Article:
Aboriginal issues in Australia on back burner?

An op/ed piece in the Canberra Times laments that Aboriginal issues in Australia need to be reignited. The author is non-Indigenous and states that he is not speaking Ior indigenous Australians. But he argues that from his perspective “the struggle has gone quiet and that we are yet to reach moral clarity to achieve real justice.”

He noties that the Australian Parliament apoligized to the Stolen Generations in 2008 and offered to ”reset” black and white relations with measures to reduce disadvantage.

But he’s writing to point out that “We are yet to even acknowledge a little word most Australians find hard to utter: genocide.”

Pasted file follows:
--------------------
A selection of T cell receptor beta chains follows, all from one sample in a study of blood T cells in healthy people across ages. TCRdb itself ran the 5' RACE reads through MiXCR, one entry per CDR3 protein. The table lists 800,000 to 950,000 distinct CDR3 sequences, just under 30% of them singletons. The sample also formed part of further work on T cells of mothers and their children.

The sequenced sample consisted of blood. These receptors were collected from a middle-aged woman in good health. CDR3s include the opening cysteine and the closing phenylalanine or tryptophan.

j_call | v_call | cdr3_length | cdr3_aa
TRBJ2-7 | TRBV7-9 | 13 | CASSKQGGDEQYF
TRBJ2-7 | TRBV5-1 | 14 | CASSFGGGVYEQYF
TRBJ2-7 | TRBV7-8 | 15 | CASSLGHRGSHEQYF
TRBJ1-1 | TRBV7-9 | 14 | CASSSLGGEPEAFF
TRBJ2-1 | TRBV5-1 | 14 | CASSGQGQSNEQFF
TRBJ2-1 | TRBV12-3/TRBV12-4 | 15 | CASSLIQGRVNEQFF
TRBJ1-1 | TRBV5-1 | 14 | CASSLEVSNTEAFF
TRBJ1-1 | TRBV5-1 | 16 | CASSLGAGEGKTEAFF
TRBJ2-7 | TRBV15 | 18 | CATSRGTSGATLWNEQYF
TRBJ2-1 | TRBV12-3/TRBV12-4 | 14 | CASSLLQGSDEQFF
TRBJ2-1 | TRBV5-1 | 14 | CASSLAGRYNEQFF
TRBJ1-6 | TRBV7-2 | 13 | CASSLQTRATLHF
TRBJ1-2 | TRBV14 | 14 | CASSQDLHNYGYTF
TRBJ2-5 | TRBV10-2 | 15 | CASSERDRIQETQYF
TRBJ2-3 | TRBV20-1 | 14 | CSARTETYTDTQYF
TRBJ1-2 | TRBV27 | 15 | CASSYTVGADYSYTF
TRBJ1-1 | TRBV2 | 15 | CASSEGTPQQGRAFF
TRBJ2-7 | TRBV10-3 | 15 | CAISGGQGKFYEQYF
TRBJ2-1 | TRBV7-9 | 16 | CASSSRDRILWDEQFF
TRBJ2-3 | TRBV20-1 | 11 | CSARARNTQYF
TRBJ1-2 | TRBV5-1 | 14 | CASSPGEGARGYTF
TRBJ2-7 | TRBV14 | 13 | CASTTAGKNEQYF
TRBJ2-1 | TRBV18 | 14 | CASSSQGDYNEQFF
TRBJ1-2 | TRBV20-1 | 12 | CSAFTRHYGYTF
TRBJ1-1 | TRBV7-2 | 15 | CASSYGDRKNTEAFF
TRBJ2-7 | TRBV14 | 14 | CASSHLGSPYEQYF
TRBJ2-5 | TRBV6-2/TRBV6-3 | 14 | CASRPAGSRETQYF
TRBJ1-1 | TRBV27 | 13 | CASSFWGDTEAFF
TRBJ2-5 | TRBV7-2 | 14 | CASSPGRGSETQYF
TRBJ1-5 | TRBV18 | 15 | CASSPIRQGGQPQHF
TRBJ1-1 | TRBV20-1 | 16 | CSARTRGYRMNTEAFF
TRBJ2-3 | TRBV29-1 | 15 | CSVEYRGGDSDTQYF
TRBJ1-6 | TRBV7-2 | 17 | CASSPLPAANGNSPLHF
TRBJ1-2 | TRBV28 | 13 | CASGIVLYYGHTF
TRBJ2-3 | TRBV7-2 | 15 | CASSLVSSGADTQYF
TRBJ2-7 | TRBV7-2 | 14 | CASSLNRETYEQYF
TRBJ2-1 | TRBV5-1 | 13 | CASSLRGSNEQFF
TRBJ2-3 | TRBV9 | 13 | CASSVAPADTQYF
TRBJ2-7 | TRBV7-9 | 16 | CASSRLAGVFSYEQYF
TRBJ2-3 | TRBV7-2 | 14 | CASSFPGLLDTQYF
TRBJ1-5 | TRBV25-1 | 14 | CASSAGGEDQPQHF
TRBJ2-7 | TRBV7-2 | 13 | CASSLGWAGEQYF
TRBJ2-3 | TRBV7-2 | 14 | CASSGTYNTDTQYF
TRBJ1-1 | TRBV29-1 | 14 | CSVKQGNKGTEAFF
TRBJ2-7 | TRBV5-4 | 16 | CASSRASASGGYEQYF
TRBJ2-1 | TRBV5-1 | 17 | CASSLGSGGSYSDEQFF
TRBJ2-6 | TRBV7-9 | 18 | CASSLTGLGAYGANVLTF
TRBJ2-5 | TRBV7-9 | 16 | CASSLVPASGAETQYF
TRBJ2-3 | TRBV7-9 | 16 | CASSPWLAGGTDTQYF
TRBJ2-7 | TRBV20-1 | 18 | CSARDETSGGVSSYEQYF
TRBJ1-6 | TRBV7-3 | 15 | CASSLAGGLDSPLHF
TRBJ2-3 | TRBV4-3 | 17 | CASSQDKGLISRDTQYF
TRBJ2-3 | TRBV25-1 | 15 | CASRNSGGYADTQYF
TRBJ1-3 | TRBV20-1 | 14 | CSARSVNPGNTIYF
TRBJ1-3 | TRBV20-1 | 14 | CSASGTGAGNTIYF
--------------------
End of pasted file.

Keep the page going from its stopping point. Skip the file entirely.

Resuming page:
In 1998, apparently the ACT Supreme Court’s Justice Kenneth Crispin said in a case: ”There is ample evidence to satisfy me that acts of genocide were committed during the colonisation of Australia.” He states that a decade later Australia is no closer to criminalising genocide or signing treaties with Aborignal peoples.

He notes that Australians hear many ”warm and fuzzy”statements, like when the Rudd government endorsed the U.N. Declaration on the Rights of Indigenous People. But Minister Jenny Macklin went to great pains to point out that the Declaration was non-binding, would bestow no additional rights on Aboriginal Australians, and would ”not affect Australian laws”.

He also points out that Australian Prime Minister Julia Gillard has promised a referendum in 2012 on the question of Indigenous recognition in the constitution. He hopes that it will spark a genuine and challenging debate about acknowledging Australia’s past and create real ways of making things right.

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